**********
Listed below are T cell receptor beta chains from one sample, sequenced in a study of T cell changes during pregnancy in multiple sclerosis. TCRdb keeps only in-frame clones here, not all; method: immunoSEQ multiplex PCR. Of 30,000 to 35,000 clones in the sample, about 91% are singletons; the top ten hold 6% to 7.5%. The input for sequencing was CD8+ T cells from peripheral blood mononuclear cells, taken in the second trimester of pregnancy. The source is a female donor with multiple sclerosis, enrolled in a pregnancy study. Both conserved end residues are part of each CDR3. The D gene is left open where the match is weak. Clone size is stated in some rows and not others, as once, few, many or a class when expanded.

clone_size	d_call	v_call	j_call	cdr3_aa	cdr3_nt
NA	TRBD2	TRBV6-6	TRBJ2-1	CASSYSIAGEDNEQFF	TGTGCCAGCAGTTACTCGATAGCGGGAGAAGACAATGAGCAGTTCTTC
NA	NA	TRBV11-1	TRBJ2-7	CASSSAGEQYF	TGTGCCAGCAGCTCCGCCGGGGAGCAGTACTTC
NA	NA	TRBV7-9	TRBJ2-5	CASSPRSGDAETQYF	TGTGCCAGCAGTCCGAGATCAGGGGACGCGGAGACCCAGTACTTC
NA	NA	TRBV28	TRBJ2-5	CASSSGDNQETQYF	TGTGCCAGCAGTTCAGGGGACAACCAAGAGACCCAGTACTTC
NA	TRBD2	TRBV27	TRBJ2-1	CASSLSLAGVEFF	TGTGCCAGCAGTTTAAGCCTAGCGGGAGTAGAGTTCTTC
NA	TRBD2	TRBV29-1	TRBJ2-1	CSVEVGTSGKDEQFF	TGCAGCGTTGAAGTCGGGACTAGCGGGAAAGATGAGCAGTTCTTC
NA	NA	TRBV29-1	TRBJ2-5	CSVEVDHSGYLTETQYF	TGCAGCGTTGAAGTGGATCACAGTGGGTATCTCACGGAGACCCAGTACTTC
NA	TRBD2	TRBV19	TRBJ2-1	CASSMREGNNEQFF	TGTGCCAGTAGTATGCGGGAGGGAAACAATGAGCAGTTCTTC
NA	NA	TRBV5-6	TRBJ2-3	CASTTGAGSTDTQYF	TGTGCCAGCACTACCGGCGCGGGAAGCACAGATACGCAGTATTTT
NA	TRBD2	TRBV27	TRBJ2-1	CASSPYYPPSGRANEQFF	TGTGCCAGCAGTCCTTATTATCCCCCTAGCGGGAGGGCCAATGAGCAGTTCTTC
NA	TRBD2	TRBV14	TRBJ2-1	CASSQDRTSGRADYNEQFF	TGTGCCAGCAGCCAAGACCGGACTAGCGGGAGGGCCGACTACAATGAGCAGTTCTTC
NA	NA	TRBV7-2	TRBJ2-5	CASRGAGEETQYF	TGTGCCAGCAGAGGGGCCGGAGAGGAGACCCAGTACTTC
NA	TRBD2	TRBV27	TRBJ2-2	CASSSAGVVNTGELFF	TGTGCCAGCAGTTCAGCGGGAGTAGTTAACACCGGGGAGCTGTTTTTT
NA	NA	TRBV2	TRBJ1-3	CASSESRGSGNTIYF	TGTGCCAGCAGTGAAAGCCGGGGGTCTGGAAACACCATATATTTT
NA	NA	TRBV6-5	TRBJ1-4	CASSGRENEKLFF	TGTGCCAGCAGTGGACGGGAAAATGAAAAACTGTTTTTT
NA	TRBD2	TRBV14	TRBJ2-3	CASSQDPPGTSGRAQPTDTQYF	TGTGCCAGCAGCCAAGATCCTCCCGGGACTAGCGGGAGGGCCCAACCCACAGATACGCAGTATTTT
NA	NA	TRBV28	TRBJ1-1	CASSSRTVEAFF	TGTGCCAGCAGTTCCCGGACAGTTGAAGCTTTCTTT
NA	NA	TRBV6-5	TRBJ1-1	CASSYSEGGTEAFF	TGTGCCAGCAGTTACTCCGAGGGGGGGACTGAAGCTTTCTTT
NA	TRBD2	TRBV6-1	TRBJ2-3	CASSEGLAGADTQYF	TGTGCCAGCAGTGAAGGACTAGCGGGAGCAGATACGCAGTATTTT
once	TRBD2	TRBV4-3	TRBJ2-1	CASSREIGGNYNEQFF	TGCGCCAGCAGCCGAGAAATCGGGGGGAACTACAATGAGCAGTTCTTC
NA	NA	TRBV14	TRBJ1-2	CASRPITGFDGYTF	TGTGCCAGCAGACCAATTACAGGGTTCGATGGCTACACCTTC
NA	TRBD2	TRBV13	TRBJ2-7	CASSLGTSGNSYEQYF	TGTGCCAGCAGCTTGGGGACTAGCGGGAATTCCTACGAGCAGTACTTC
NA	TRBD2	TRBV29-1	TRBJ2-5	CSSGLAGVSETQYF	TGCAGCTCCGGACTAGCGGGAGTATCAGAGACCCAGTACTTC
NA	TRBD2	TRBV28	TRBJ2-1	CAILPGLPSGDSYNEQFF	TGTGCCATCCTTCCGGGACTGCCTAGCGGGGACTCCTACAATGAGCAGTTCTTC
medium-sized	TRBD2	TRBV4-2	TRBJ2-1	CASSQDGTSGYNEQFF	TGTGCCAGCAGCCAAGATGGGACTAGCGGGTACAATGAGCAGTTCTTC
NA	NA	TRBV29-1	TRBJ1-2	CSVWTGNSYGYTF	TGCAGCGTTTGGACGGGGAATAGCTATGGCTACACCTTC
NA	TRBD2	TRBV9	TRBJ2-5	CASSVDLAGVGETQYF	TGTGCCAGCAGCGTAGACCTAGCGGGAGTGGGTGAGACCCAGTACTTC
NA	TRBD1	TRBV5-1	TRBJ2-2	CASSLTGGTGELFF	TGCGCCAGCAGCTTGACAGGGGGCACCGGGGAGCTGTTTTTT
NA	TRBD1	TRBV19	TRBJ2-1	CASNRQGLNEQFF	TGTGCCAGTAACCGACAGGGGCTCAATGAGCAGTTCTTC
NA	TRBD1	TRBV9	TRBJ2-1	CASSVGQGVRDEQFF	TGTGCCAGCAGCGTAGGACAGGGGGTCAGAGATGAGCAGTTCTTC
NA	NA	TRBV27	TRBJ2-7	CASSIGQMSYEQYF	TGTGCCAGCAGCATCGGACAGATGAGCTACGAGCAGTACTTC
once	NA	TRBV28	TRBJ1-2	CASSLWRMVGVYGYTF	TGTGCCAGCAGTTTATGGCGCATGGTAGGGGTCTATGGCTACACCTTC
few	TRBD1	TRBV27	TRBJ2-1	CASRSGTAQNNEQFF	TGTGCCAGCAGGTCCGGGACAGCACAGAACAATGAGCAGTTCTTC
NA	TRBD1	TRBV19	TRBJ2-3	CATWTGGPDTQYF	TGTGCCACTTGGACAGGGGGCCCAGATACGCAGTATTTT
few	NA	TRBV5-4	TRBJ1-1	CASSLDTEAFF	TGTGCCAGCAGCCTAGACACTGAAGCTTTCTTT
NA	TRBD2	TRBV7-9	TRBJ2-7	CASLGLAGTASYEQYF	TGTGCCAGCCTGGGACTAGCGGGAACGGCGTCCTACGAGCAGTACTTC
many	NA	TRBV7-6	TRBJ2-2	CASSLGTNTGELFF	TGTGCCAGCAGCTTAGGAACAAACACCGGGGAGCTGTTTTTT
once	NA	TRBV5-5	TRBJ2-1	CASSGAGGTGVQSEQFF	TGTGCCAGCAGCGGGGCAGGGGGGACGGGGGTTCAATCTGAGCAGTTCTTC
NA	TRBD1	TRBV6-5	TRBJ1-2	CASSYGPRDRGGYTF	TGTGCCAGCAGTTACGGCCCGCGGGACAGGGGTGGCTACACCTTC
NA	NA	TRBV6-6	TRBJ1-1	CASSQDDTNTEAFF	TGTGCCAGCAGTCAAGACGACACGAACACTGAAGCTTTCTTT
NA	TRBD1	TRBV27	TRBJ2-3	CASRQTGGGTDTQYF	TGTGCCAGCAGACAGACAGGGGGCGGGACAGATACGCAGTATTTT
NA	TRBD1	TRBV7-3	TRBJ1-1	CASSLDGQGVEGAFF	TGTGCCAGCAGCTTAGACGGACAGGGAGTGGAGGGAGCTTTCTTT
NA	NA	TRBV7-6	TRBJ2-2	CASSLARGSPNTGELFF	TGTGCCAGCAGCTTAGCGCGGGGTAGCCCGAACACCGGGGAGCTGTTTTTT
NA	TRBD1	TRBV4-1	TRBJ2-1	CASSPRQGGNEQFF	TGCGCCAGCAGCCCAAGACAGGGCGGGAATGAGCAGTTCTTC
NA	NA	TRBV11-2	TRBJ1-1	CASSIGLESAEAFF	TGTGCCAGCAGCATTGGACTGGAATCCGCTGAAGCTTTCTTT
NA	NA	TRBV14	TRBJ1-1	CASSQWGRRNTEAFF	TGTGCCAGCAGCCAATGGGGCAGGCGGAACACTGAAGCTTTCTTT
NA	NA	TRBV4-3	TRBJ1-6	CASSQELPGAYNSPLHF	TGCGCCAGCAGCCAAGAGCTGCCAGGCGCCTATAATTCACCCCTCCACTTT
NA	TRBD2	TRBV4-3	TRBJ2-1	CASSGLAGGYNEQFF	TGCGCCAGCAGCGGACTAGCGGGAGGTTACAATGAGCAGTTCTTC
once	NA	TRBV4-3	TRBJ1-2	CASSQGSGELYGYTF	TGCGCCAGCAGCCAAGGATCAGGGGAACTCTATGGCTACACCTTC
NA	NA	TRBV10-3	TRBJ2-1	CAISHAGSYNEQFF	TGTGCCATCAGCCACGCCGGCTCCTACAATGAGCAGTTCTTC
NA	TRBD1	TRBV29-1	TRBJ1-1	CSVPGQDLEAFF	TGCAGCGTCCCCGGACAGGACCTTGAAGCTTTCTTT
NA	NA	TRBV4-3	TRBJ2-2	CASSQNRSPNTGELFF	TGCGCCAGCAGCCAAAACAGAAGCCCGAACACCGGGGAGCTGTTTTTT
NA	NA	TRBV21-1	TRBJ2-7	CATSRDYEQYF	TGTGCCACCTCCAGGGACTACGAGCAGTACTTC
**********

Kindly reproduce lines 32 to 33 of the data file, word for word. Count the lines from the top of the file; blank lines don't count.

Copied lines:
NA	TRBD1	TRBV9	TRBJ2-1	CASSVGQGVRDEQFF	TGTGCCAGCAGCGTAGGACAGGGGGTCAGAGATGAGCAGTTCTTC
NA	NA	TRBV27	TRBJ2-7	CASSIGQMSYEQYF	TGTGCCAGCAGCATCGGACAGATGAGCTACGAGCAGTACTTC